"The reason I do my own memory management is to avoid
fragmentation. The Realeyes IDS manages a lot of sessions
simultaneously, so memory has to be used efficiently as possible.
If a buffer were allocated for exactly the size of a packet's data,
the overall buffer space would develop lots of pockets of unusable
space. But to set the size of data buffers to the largest allowed
by the Internet Protocol would also be inefficient, because there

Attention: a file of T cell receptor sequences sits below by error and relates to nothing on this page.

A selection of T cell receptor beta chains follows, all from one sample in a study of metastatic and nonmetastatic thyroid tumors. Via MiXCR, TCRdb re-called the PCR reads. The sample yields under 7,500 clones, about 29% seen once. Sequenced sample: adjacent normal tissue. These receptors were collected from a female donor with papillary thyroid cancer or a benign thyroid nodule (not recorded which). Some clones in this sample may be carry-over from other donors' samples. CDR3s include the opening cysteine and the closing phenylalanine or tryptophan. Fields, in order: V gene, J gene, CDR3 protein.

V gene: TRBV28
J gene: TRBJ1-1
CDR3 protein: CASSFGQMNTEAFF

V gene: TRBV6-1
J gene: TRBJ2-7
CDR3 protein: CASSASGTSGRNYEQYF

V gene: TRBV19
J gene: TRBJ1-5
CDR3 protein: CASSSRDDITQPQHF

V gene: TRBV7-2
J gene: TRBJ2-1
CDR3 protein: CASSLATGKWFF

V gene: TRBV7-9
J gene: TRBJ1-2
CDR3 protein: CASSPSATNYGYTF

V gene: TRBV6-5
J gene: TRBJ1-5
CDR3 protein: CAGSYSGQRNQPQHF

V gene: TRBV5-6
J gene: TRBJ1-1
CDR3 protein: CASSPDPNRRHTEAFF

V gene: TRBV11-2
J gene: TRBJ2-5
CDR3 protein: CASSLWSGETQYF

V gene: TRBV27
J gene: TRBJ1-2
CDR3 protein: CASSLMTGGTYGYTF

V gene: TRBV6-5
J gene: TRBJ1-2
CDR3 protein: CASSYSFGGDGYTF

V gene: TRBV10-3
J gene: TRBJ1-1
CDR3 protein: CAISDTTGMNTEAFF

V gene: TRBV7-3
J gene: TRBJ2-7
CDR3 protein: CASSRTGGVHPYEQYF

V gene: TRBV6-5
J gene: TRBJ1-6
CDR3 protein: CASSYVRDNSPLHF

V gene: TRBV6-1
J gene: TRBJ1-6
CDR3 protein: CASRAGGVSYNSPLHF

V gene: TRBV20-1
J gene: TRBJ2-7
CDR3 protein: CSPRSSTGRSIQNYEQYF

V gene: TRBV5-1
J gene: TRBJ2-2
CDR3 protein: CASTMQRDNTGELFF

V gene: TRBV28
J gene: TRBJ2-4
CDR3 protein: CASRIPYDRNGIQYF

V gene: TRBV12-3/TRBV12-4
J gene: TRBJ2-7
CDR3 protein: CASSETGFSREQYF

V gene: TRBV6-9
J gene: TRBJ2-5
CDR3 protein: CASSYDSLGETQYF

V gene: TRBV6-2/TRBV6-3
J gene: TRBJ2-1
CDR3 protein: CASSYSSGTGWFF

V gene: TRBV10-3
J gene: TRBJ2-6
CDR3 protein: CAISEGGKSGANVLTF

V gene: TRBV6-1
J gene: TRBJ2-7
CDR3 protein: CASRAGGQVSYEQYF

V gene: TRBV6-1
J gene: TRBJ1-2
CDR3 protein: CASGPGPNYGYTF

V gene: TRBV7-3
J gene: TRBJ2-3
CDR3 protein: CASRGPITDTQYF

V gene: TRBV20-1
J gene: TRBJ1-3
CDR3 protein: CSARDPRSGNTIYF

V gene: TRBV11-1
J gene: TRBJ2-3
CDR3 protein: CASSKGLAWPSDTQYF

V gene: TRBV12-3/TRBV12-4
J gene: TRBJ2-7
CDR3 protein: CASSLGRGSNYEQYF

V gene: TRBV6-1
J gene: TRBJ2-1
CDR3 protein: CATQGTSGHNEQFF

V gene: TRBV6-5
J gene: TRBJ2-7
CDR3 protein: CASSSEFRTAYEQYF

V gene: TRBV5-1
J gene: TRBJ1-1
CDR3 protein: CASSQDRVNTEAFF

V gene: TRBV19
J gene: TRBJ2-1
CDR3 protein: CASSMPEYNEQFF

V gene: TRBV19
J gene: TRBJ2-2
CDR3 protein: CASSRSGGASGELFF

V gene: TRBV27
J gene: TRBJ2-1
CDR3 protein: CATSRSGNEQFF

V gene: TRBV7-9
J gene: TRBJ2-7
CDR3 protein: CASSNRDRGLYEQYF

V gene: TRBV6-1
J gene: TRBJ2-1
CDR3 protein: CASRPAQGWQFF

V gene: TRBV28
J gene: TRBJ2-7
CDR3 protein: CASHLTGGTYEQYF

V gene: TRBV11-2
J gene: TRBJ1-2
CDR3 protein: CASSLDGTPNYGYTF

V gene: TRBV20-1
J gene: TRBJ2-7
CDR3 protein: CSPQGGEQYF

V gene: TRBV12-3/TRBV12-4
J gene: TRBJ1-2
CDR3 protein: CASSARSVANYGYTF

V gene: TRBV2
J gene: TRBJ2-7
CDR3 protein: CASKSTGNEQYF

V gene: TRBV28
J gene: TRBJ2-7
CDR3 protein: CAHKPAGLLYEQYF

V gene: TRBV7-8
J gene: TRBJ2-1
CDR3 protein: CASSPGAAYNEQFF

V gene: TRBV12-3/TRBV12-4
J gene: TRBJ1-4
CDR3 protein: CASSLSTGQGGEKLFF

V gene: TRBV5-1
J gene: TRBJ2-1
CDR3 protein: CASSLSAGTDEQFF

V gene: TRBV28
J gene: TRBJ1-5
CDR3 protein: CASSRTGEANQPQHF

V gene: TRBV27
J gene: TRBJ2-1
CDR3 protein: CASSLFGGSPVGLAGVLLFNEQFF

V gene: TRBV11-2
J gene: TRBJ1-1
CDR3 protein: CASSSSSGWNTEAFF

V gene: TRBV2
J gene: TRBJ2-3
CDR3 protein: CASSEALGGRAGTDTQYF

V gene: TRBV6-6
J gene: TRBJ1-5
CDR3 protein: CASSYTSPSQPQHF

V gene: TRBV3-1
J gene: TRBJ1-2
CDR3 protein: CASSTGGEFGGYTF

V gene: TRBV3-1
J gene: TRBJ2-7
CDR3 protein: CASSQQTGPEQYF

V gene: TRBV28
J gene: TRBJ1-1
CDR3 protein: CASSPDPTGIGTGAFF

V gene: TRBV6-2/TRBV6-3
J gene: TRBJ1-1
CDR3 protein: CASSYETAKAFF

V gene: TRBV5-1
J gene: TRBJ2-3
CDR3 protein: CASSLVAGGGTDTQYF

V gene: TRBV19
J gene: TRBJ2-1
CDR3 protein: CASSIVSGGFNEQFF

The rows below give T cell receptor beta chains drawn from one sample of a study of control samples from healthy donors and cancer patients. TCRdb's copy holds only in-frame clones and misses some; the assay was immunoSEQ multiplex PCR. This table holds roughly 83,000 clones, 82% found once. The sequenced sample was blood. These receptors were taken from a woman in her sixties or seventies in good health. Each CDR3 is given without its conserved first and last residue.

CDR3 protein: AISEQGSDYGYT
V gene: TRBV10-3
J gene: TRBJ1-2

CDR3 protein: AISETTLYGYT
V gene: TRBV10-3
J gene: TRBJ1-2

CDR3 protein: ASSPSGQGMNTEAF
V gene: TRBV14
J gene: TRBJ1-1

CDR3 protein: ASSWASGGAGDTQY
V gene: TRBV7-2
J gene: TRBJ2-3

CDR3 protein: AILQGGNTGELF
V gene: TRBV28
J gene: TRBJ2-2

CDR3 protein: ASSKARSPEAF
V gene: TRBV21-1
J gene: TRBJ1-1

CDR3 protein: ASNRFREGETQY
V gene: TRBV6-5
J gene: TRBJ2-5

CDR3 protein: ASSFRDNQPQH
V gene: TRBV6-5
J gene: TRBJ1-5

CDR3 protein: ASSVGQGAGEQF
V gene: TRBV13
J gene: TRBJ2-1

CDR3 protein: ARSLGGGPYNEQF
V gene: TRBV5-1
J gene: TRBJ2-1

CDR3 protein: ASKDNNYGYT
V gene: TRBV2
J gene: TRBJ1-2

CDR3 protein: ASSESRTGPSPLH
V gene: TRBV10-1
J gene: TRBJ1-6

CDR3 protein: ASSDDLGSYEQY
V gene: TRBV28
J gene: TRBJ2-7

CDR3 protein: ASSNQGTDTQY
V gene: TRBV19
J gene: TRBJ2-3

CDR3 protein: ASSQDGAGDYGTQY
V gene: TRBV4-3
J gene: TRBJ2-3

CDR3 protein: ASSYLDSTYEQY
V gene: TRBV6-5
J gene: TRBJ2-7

are a huge number of tinygrams in network traffic.
"The solution is a compromise. I allocate fixed size buffers in
sizes that are designed to waste as little space as possible. The
smallest is 64 bytes. The next is 105 bytes, and the next, 128
bytes. So if 56 bytes are needed, the first size buffer is
allocated. If 65 bytes are needed, the second. And if 108 bytes are
needed, the third."